söndag 4 september 2005



.1st stage heavily policed in April in Zagreb:

Delegates to the Berlin stage of the ILGCN World Conference on Lesbian & Gay Culture meet at the historic Sontags Klub – the first homo local in the German Democratic Repubic as well as visit both the Nazi concentration camp Sachsenhausen outside of Berlin and the pioneering Gay Museum in the German capital

Berlin -- The 2nd stage of this year's ILGCN (International Lesbian
& Gay Cultural Network) world conference took place in the German
capital at the pioneering Sontagsklubb -- the first homo establishment
in the former East Germany

-- September 25-28, 2003 following the heavily-guarded and highly successful first stage in the Croatian capital in April.
Opening the Berlin gathering, organiser Colin de la Motte-Sherman
(ILGCN, Berlin) said: "the conference had brought people together to
discuss LGBT culture, its use in the struggle for LGBT emancipation and
the building of self-confidence especially in areas where people need
support due to the homophobic conditions where they live." "I am very pleased to have taken part and to take new ideas and information back to my friends in the Czech Republic," said Jessica Jayne Maerten, who both performed and described the musical traditions
of her newly adopted country. Zvonimir Dobrovic presented the latest developments in the Croatian lesbian and gay movement, following the 1st stage of the world conference (see press release) and the highly successful Queer Zagreb event in April this year.

Other topics covered in talks and discussions also included the homo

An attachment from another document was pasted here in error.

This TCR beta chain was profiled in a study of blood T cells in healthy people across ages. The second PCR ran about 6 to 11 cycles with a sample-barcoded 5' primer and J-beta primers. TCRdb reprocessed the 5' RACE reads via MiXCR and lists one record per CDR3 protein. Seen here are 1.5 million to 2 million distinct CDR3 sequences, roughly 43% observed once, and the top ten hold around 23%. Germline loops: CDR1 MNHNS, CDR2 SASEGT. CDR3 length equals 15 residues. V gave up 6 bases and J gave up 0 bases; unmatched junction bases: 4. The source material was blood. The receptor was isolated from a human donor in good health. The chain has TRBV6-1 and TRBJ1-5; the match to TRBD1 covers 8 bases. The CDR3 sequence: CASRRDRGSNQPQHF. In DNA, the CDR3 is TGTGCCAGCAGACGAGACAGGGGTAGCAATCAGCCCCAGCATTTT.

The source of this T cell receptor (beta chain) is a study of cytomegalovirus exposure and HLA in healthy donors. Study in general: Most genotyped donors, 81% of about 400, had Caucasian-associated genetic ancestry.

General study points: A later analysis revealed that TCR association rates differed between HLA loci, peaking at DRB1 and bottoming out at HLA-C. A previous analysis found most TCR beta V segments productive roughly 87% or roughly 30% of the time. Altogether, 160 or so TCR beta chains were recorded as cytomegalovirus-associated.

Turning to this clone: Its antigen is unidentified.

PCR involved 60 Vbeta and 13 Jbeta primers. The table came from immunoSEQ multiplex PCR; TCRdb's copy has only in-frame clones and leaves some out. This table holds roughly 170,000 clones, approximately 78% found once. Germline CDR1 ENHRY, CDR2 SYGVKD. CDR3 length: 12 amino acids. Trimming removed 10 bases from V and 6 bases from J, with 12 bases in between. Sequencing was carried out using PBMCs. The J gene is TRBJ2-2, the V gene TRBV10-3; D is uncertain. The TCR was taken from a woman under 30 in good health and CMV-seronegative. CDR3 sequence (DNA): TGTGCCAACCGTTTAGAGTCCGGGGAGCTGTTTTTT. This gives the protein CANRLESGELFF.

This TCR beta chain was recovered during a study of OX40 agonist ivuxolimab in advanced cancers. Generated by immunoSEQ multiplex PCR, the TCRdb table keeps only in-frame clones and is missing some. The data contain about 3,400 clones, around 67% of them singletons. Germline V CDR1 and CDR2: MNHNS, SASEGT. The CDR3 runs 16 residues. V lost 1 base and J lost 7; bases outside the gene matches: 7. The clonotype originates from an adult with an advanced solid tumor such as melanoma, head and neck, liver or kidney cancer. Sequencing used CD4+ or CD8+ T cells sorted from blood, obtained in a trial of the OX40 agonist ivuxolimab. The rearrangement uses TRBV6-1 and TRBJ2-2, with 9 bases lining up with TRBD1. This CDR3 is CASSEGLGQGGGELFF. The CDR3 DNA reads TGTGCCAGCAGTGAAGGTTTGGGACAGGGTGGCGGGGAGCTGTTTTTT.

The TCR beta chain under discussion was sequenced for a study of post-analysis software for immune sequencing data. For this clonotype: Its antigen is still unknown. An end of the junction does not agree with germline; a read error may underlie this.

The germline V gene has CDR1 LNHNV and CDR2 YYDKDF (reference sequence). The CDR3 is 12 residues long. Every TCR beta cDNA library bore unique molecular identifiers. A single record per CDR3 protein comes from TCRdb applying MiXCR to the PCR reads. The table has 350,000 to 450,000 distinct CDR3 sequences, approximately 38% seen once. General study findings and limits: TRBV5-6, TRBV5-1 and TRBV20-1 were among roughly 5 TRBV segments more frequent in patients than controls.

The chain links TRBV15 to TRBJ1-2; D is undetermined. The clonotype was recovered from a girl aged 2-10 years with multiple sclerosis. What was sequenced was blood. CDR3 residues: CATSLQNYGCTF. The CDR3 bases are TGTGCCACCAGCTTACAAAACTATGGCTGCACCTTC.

rights struggle and culture in Bosnia-Herzogovina, Poland, Germany,
Puerto Rica, Senegal, Puerto Rica and the Nordic area. Other presentations covered homo poetry, music, art, literature
and films, as well as homo cultural work used in world Humanism and
Amnesty International as well as focusing attention on the Nazi
persecution of homosexuals and neo-nazi violence. The 3-day meeting also included film screenings including the new
Dutch Amnesty documentary, "Less than Human" and "Still they Smile"
describing the struggle of lesbians and gays in the dictatorship of

The final plenary of the conference approved new ILGCN ambassadors
and co-ordinators from Sweden, Germany and Austria. In addition, the
first "Charlotte von Mahlsdorf Award" for outstanding work perserving
homo history honored Germany's Manfred Baumgardt and the Schwules Museum of Berlin. Accepting the award, American colleague Jean-Nikolaus Tretter spoke of the "necessity of preserving documents, books and memorabilia so that the history of LGBT activity does not get lost."

Also at the conference, the first "Sapho in Paradise"
award was announced
-- going to the first award was announced
-- going to the brand new lesbian and gay Mea Culpa library in Tallinn -- the first of its kind in Estonia. The award was established by ILGCN-Nordic and the London publishing co-operative, Paradise Press. The award is to promote pioneering work in settng up new homo libraries and promosing homo poetry and literature across national boundaries. The annual ILGCN-Nordic music award went to LEGATO -- the European
organization of gay and lesbian choirs, "for outstanding efforts to
emphasize the role of music in in the global human rights struggle."

Conference delegates also visited the near-by Nazi concentration
camp at Sachsenhausen as well as the Schwules Museum -- the gay and lesbian museum and archives in the German capital. The conference approved new ILGCN cultural ambassdors from Austria,
Germany, the US and Sweden and decided that next year's world
conference is to be shared by Sarajevo in April, Minsk-Gomel in August, San Juan,Puerto Rico in September 2004.